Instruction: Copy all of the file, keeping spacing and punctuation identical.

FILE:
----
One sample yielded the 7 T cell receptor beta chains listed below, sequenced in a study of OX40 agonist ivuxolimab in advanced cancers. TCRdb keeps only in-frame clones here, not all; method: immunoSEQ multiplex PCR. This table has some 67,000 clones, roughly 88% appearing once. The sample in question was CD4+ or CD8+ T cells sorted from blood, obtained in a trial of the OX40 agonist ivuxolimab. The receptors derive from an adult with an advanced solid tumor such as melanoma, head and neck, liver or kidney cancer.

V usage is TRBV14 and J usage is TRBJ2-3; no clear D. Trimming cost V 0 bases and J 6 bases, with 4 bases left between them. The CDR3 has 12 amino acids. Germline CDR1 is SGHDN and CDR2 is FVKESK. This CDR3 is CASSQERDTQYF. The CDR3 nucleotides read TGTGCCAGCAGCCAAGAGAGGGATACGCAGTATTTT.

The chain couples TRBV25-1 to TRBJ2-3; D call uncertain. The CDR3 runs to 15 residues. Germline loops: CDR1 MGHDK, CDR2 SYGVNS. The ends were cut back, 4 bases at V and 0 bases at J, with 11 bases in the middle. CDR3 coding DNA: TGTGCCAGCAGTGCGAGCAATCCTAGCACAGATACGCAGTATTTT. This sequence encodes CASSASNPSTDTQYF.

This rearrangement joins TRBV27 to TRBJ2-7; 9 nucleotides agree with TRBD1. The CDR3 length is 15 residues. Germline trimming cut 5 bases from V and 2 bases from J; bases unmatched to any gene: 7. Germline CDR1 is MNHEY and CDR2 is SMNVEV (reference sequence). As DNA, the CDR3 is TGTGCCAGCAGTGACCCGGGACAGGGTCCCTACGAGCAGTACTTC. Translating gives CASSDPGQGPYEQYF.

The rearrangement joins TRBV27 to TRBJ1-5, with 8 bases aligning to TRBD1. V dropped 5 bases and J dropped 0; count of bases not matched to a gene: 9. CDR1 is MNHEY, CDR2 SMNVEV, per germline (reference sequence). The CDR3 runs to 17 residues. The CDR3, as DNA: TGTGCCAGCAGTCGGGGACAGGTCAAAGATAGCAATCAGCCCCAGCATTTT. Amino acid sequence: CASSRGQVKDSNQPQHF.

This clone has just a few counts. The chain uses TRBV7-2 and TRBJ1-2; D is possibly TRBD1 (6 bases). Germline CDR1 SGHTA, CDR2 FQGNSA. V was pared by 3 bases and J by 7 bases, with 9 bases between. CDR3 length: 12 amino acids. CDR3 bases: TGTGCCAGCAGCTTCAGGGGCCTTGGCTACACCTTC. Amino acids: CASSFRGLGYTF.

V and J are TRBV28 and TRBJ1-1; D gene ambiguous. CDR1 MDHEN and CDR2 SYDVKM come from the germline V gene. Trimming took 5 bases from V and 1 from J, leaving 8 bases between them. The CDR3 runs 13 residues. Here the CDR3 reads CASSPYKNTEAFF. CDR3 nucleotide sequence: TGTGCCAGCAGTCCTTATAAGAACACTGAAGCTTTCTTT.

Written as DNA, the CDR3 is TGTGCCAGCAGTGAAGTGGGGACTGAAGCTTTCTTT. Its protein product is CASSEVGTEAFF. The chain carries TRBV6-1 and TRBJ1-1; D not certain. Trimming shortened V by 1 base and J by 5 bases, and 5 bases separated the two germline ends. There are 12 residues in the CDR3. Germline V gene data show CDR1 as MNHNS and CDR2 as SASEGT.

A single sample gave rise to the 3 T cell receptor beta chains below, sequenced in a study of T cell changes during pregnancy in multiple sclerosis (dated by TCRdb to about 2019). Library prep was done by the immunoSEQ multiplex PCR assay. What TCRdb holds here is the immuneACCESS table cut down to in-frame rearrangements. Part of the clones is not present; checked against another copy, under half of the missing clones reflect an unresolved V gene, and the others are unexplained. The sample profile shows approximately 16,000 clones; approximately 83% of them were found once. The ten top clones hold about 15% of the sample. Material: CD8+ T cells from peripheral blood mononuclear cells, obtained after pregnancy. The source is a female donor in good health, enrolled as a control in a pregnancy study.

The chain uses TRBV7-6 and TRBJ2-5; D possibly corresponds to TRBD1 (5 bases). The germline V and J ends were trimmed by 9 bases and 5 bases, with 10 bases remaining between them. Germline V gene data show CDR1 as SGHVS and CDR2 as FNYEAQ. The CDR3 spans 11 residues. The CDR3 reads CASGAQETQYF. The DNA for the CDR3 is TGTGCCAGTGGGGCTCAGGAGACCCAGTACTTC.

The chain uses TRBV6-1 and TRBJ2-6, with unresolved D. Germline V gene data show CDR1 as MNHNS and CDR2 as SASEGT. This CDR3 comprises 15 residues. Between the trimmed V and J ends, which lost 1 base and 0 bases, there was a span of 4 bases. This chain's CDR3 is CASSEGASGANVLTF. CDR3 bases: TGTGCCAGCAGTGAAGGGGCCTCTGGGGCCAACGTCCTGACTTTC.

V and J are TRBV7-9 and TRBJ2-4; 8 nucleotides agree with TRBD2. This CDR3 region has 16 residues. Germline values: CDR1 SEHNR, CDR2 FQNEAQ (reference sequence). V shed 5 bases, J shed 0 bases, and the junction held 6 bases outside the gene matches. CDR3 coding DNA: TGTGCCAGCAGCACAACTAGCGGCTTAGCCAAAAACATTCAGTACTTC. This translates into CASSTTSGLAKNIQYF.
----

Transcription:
One sample yielded the 7 T cell receptor beta chains listed below, sequenced in a study of OX40 agonist ivuxolimab in advanced cancers. TCRdb keeps only in-frame clones here, not all; method: immunoSEQ multiplex PCR. This table has some 67,000 clones, roughly 88% appearing once. The sample in question was CD4+ or CD8+ T cells sorted from blood, obtained in a trial of the OX40 agonist ivuxolimab. The receptors derive from an adult with an advanced solid tumor such as melanoma, head and neck, liver or kidney cancer.

V usage is TRBV14 and J usage is TRBJ2-3; no clear D. Trimming cost V 0 bases and J 6 bases, with 4 bases left between them. The CDR3 has 12 amino acids. Germline CDR1 is SGHDN and CDR2 is FVKESK. This CDR3 is CASSQERDTQYF. The CDR3 nucleotides read TGTGCCAGCAGCCAAGAGAGGGATACGCAGTATTTT.

The chain couples TRBV25-1 to TRBJ2-3; D call uncertain. The CDR3 runs to 15 residues. Germline loops: CDR1 MGHDK, CDR2 SYGVNS. The ends were cut back, 4 bases at V and 0 bases at J, with 11 bases in the middle. CDR3 coding DNA: TGTGCCAGCAGTGCGAGCAATCCTAGCACAGATACGCAGTATTTT. This sequence encodes CASSASNPSTDTQYF.

This rearrangement joins TRBV27 to TRBJ2-7; 9 nucleotides agree with TRBD1. The CDR3 length is 15 residues. Germline trimming cut 5 bases from V and 2 bases from J; bases unmatched to any gene: 7. Germline CDR1 is MNHEY and CDR2 is SMNVEV (reference sequence). As DNA, the CDR3 is TGTGCCAGCAGTGACCCGGGACAGGGTCCCTACGAGCAGTACTTC. Translating gives CASSDPGQGPYEQYF.

The rearrangement joins TRBV27 to TRBJ1-5, with 8 bases aligning to TRBD1. V dropped 5 bases and J dropped 0; count of bases not matched to a gene: 9. CDR1 is MNHEY, CDR2 SMNVEV, per germline (reference sequence). The CDR3 runs to 17 residues. The CDR3, as DNA: TGTGCCAGCAGTCGGGGACAGGTCAAAGATAGCAATCAGCCCCAGCATTTT. Amino acid sequence: CASSRGQVKDSNQPQHF.

This clone has just a few counts. The chain uses TRBV7-2 and TRBJ1-2; D is possibly TRBD1 (6 bases). Germline CDR1 SGHTA, CDR2 FQGNSA. V was pared by 3 bases and J by 7 bases, with 9 bases between. CDR3 length: 12 amino acids. CDR3 bases: TGTGCCAGCAGCTTCAGGGGCCTTGGCTACACCTTC. Amino acids: CASSFRGLGYTF.

V and J are TRBV28 and TRBJ1-1; D gene ambiguous. CDR1 MDHEN and CDR2 SYDVKM come from the germline V gene. Trimming took 5 bases from V and 1 from J, leaving 8 bases between them. The CDR3 runs 13 residues. Here the CDR3 reads CASSPYKNTEAFF. CDR3 nucleotide sequence: TGTGCCAGCAGTCCTTATAAGAACACTGAAGCTTTCTTT.

Written as DNA, the CDR3 is TGTGCCAGCAGTGAAGTGGGGACTGAAGCTTTCTTT. Its protein product is CASSEVGTEAFF. The chain carries TRBV6-1 and TRBJ1-1; D not certain. Trimming shortened V by 1 base and J by 5 bases, and 5 bases separated the two germline ends. There are 12 residues in the CDR3. Germline V gene data show CDR1 as MNHNS and CDR2 as SASEGT.

A single sample gave rise to the 3 T cell receptor beta chains below, sequenced in a study of T cell changes during pregnancy in multiple sclerosis (dated by TCRdb to about 2019). Library prep was done by the immunoSEQ multiplex PCR assay. What TCRdb holds here is the immuneACCESS table cut down to in-frame rearrangements. Part of the clones is not present; checked against another copy, under half of the missing clones reflect an unresolved V gene, and the others are unexplained. The sample profile shows approximately 16,000 clones; approximately 83% of them were found once. The ten top clones hold about 15% of the sample. Material: CD8+ T cells from peripheral blood mononuclear cells, obtained after pregnancy. The source is a female donor in good health, enrolled as a control in a pregnancy study.

The chain uses TRBV7-6 and TRBJ2-5; D possibly corresponds to TRBD1 (5 bases). The germline V and J ends were trimmed by 9 bases and 5 bases, with 10 bases remaining between them. Germline V gene data show CDR1 as SGHVS and CDR2 as FNYEAQ. The CDR3 spans 11 residues. The CDR3 reads CASGAQETQYF. The DNA for the CDR3 is TGTGCCAGTGGGGCTCAGGAGACCCAGTACTTC.

The chain uses TRBV6-1 and TRBJ2-6, with unresolved D. Germline V gene data show CDR1 as MNHNS and CDR2 as SASEGT. This CDR3 comprises 15 residues. Between the trimmed V and J ends, which lost 1 base and 0 bases, there was a span of 4 bases. This chain's CDR3 is CASSEGASGANVLTF. CDR3 bases: TGTGCCAGCAGTGAAGGGGCCTCTGGGGCCAACGTCCTGACTTTC.

V and J are TRBV7-9 and TRBJ2-4; 8 nucleotides agree with TRBD2. This CDR3 region has 16 residues. Germline values: CDR1 SEHNR, CDR2 FQNEAQ (reference sequence). V shed 5 bases, J shed 0 bases, and the junction held 6 bases outside the gene matches. CDR3 coding DNA: TGTGCCAGCAGCACAACTAGCGGCTTAGCCAAAAACATTCAGTACTTC. This translates into CASSTTSGLAKNIQYF.